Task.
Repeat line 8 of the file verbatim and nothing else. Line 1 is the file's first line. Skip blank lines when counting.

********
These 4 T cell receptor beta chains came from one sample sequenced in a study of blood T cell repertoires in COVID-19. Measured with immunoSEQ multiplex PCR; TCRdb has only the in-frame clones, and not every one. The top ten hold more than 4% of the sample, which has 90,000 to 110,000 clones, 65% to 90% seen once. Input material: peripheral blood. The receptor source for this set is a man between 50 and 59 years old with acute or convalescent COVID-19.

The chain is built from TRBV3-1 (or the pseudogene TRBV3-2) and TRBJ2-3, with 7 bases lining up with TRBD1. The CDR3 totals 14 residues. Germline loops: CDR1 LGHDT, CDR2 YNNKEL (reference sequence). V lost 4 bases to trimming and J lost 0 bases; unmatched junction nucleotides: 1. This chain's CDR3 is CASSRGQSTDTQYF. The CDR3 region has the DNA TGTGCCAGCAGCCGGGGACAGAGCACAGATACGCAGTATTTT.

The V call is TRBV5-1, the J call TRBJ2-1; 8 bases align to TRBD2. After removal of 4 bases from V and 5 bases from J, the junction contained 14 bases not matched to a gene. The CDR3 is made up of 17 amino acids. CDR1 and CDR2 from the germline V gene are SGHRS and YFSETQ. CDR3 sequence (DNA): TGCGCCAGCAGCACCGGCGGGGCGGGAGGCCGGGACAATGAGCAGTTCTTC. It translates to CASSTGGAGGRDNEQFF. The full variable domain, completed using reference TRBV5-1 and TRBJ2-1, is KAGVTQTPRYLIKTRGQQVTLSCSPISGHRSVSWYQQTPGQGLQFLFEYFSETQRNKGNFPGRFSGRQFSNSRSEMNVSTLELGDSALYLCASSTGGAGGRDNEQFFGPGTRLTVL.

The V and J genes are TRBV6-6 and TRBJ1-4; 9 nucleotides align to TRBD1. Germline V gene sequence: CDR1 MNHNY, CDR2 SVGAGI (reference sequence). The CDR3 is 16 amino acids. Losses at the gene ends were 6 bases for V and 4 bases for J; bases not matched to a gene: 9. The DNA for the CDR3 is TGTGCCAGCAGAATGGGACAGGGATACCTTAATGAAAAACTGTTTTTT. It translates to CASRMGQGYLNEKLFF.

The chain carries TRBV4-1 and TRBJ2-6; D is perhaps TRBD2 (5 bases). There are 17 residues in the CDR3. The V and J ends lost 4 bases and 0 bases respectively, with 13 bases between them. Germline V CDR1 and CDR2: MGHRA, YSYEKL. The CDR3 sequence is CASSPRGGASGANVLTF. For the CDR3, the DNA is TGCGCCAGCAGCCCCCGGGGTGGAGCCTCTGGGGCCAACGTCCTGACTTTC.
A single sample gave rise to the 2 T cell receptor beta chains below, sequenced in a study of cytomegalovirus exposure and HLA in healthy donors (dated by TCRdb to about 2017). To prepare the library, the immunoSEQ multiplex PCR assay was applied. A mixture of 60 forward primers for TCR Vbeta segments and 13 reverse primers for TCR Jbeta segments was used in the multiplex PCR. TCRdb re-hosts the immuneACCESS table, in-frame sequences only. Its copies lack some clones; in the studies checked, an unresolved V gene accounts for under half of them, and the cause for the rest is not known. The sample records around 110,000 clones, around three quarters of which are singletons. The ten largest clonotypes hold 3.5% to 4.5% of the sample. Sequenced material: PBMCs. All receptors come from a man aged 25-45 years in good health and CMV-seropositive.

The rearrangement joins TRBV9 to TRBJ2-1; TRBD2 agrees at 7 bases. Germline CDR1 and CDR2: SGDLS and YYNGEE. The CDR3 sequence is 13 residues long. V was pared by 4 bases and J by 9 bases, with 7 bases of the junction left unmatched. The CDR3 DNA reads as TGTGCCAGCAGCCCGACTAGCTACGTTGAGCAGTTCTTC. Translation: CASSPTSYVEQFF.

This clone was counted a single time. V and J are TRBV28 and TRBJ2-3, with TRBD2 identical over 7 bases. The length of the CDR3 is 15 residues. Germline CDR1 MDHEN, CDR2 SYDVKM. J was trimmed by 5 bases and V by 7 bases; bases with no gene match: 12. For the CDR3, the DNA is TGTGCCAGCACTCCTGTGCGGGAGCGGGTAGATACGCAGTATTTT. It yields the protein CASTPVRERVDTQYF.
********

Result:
This clone was counted a single time. V and J are TRBV28 and TRBJ2-3, with TRBD2 identical over 7 bases. The length of the CDR3 is 15 residues. Germline CDR1 MDHEN, CDR2 SYDVKM. J was trimmed by 5 bases and V by 7 bases; bases with no gene match: 12. For the CDR3, the DNA is TGTGCCAGCACTCCTGTGCGGGAGCGGGTAGATACGCAGTATTTT. It yields the protein CASTPVRERVDTQYF.